The cost of hiring a recruiter to fill your job needs can be a daunting one depending on your business and its setup. Sometimes we just need to roll up our sleeves and do the recruiting ourselves, and if you take the time and put the commitment into the process the results can really pay off. There are a few tips and tricks that can save you money and time along the way. The points below will have you putting on your recruiter’s cap in no time. You may even end up enjoying the process!

List on free job boards

Free job boards are excellent to utilise as a good starting point for advertising your available positions. They’re a hub for potential candidates and they provide a smart method of getting roles out there, particularly if you have multiple jobs available. Examples include the free-to-use Jora and the reasonably priced My Job Space, both of which have been firmly established in the fluid job board market. Larger international systems, such as Indeed, offer free listing, but with the option of paying to promote your job. Spend some time checking out the different offerings available and see which will suit your needs most appropriately.

Free software trials and recruiting tools

The technology involved in recruiting and job hiring has come a long way, with great tools available to help streamline the process for the modern recruiter. Time and effort saved in the recruitment process is ultimately money saved, and when the technology is free it makes the decision a pretty simple one. ATS Software such as Haystack ensures ease of communication with multiple applicants and keeps them clearly organised according to their applications. It shows vital information such as ratings and suitability of candidates for the position, meaning you can get in contact with your top applicants quicker and easier. Handy employer interview builders and reference check tools also save you the time and effort associated with these smaller time-consuming tasks. Try Haystack for yourself and experience the results first hand!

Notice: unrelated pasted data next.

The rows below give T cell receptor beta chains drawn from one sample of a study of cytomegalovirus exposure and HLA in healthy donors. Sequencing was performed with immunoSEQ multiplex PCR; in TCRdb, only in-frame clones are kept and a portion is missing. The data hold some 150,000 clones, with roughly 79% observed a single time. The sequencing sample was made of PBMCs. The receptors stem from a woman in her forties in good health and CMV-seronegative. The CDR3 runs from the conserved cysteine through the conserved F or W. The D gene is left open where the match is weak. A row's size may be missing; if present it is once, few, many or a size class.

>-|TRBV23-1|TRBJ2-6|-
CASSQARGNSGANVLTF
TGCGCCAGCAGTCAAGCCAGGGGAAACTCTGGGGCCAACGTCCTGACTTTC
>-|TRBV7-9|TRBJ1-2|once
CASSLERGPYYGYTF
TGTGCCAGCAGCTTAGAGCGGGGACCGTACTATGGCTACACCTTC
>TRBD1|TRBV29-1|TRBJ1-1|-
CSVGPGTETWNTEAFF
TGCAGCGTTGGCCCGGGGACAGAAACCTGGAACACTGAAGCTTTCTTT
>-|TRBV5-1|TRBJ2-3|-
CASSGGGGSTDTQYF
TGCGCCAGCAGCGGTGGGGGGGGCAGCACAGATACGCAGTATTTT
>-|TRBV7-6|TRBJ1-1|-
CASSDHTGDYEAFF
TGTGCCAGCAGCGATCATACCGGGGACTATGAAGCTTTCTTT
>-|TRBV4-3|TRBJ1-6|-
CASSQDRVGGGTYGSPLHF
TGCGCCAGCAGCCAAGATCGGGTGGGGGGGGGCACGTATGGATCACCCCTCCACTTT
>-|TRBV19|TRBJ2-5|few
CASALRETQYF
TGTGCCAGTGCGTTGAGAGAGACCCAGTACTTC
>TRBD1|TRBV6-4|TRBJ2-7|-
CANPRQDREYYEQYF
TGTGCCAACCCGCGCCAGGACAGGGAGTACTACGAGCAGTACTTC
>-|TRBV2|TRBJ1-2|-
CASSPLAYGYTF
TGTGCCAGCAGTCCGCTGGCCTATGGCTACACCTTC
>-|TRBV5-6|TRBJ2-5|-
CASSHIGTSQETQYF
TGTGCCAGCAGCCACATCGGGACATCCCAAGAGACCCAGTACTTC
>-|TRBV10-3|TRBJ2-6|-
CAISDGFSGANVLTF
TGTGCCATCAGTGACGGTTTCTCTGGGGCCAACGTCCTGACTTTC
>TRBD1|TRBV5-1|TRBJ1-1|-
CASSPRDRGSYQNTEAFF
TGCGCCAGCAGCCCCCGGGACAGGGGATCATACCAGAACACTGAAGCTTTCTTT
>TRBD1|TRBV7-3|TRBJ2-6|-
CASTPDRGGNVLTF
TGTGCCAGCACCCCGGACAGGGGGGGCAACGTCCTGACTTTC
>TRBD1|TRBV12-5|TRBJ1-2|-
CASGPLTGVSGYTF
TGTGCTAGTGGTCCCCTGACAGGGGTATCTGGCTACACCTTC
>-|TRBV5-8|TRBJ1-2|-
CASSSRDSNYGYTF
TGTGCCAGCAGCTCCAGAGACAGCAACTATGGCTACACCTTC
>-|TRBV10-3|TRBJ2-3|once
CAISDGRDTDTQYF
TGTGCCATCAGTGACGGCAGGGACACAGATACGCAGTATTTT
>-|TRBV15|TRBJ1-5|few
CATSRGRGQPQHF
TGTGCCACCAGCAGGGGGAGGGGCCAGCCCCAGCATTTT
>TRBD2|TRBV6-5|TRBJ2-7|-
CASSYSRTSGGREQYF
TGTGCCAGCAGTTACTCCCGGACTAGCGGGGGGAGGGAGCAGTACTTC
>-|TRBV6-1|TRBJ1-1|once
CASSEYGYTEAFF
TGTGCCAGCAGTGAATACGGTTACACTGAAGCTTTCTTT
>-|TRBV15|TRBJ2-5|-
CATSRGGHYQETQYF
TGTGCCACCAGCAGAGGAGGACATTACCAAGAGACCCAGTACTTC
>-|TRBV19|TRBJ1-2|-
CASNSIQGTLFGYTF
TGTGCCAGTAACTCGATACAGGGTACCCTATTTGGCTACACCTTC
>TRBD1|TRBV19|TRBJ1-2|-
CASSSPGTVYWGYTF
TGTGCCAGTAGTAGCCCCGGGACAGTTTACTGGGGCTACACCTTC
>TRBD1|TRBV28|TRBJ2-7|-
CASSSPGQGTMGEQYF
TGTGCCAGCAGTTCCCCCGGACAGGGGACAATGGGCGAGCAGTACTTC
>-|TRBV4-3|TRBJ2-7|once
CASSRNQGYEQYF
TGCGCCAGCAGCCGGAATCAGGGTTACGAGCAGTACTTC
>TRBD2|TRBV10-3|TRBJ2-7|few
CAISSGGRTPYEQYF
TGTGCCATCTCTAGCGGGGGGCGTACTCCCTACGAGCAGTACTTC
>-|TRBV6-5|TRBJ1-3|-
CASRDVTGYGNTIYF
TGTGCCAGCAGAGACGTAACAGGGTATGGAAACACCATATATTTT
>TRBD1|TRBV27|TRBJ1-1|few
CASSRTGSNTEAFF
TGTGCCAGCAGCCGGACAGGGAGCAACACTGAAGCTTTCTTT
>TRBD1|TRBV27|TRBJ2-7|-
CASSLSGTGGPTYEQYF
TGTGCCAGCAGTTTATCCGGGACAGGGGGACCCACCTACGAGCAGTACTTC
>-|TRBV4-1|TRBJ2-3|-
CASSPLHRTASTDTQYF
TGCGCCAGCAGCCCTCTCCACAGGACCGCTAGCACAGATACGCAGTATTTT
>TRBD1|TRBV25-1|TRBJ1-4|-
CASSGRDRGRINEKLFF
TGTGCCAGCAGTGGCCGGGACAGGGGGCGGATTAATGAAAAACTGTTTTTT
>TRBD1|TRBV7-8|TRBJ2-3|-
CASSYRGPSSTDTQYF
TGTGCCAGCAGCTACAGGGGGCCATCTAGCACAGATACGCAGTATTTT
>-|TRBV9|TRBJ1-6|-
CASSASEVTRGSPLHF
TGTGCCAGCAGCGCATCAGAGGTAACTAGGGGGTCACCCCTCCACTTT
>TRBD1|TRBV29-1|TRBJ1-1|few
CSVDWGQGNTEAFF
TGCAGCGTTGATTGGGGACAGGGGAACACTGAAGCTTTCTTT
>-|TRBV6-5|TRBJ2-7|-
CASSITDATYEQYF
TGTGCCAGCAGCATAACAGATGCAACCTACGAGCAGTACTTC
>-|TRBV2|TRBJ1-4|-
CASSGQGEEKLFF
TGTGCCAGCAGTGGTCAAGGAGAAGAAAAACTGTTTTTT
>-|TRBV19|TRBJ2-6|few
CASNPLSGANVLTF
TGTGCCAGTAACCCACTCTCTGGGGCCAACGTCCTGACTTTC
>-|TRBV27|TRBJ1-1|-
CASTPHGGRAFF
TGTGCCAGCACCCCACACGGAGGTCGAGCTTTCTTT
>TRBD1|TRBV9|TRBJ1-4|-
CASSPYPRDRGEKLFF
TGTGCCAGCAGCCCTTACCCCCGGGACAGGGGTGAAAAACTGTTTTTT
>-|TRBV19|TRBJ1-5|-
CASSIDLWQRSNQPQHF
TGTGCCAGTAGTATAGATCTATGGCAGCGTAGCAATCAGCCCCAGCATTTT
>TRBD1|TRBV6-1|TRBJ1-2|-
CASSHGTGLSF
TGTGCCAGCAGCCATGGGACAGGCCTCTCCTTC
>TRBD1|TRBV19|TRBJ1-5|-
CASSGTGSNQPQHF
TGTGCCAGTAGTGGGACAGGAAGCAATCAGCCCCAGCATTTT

Invest in younger applicants

Far from the age-old cliché viewpoint of young workers being lazy and unprofessional, this often stereotyped demographic has much to offer any employer. A lack of work experience provides the opportunity for cheap or volunteer labour, where both employer and employee benefit. Specialised sites, such as Student Job Search and programmes organised through universities, screen applicants for you and only refer suitable individuals: a time and money saver. Additionally, young workers can often bring fresh ideas to a team and provide a boost to overall dynamics. As with all groups of people, there are both the good and the bad, but provided you follow sound recruiting practices you can hire the right applicant with a valuable set of characteristics.

Utilise social media:

Social media is an incredibly valuable recruiting tool, not only for its ability to reach large numbers of targeted applicants, but also for its cost-effectiveness. Common social media sites such as Facebook, Twitter, and Google+ provide a free platform for promoting your positions. What’s more, if individuals are engaging with you or your company directly through these mediums, you have a targeted, relevant audience you’re pitching your job positions to. Keep in mind that spending a little money on these free platforms in the form of advertising can further increase the numbers of quality applicants received.